Anonymous said...

The decree lifts the ban on; among others, transit through Russian teritory to Iran and the transfer outside Russia, with the use of WESSELS and aircraft flying the Russian state flag, of the S-300 missile air defense systems.
From that statement it looks that significant part of delivery will be made by sea or by using airplanes the Antonov -124.

The deadline of delivery is not essential and has to wait at this point, where Russia has to wait for the nuclear deal with Iran's outcome, and solve the problem of of Russian Mistrals' delivery with France, during coming next 2 months.

One thing is sure that the Iranian operators have currently been training on that equipment in Russia, and that logistical preparations for deployment are taking place, as well as that the delivery and deployment can take place in no more than several days in case of any need or danger.

DM Gen.Dehghan, during his recent meeting with Russin counterparts, couple weeks ago, insisted on implementation of previous agreement with the Russian DM made in Tehran, and Putin's decree fullfils that action....

Now, a condition for Putin's meeting with Iranian leaders has been paved...

A-F

Anonymous said...

As long as US military can maintain a technological edge and a capability for effective counter-measures over those proposed systems , Iran's access to S300/400 technology may not be that irksome after all .

B.M.A said...

thanks for the insight AF .

Anonymous said...

Well, the very fury of both Tel Aviv and Washington and the flurry of diplomatic pressure and maneuvering coming with and directed against Russia every single time that the mere shadow of such an arms transfer becomes visible again, plus public acknowledgement by every declassified pentagon reports and officials of the system's danger to USN and USAF aircraft, pretty much demonstrate that there is no such technological edge as of 2015.

Indeed, existing, in part because of highly agile frequency hopping capabilities incorporated in search and track radars for these SAMs, current generation airborne jamming pods cannot reliably jam their AESA elements, nor can HARM missiles effectively track and pin-point their emission with enough precision to go all the way to their target, let alone if the batteries are complemented with self-defense, short range anti-missile elements and ground-based chaff launchers, known to be more and more standard with late variants of "Triumfs". A USAF general recently dubbed the S-300/400 as "virtual no-fly zones" for NATO aircraft wherever their are deployed, including the F-35 with its current specifications, if it ever reaches the air in planned number, and if the massive hurdles in the program ever get to an end, that is.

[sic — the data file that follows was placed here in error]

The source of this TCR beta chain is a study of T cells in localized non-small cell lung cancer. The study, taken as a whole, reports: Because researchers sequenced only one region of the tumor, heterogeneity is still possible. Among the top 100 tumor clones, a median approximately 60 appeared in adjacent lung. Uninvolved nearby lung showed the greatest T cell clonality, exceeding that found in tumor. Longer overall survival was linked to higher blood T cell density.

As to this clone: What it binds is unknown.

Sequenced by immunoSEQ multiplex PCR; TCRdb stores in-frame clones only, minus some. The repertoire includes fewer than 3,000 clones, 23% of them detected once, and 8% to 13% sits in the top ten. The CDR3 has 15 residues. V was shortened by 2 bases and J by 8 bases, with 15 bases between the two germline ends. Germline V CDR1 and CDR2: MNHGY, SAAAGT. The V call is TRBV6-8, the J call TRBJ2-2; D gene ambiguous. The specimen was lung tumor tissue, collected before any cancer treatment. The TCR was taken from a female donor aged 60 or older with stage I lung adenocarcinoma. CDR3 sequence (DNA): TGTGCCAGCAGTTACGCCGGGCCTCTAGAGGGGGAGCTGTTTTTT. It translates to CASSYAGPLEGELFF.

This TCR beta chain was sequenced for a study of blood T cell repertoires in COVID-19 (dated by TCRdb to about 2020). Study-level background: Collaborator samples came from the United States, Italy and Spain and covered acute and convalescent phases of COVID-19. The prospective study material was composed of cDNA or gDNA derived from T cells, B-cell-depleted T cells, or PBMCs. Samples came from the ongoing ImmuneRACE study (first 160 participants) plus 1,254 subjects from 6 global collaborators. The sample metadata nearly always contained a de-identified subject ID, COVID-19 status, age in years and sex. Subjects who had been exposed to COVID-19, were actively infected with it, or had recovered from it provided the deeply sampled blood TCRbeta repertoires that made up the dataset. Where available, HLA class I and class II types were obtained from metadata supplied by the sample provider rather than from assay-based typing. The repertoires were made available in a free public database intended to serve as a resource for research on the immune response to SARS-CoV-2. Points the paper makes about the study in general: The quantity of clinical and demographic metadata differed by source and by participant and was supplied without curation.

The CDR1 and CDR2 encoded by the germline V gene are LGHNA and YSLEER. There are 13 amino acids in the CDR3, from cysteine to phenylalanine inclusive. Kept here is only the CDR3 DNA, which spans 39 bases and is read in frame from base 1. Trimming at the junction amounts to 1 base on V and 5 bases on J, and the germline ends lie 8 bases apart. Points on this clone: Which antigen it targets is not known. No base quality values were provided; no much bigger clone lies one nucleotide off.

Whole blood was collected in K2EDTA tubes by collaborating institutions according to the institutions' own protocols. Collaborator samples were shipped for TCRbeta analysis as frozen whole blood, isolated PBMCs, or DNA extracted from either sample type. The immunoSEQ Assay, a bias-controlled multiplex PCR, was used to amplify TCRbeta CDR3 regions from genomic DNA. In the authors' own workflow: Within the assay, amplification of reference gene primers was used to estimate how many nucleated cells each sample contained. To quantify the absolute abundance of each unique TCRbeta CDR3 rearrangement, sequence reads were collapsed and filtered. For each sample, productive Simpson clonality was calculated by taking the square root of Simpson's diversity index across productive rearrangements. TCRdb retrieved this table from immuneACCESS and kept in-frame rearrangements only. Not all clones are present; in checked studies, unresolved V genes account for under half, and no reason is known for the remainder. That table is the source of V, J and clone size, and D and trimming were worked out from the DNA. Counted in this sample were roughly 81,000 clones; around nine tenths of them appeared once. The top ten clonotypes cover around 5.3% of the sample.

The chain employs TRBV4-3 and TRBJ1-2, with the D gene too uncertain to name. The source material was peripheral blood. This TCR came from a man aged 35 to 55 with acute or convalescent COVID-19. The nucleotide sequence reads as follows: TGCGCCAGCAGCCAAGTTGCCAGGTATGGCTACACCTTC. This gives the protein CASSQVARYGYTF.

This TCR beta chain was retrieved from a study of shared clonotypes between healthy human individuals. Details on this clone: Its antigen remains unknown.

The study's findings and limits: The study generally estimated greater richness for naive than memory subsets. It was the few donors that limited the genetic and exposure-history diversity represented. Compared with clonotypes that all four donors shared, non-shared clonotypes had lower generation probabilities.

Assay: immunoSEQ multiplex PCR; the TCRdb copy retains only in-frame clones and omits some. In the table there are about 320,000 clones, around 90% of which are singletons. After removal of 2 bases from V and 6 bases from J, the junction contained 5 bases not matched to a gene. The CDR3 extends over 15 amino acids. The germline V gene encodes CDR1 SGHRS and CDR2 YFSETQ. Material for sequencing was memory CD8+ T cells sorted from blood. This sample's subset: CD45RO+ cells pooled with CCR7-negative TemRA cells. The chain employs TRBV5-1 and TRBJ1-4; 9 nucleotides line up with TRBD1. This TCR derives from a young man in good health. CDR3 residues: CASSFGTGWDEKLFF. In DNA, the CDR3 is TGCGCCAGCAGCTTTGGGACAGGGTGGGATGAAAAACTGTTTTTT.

Only the F-22s can do the math with fewer projected losses against such expensive, cutting-edge toys. But then again, against areas covered with multiple long-range OTH surveillance radars such as modern versions of Nebo-style radars (which is precisely the case of Iran), and no more than a few dozen of deployable aircraft in any given zones at a time (reason : 189 produced total, no carrier capability), they won't fix the problem.

Anonymous said...

Iran is wasting its money.The US has most likely found away around this S300 system.Iranian people should get rid of this fascist theocratic regime so that Iran can prosper again and be one of the top ten countries in the world. These mullahs just can't give the power up because life is just too comfortable for them to resist it. Iranian people should give them a helping hand to let go.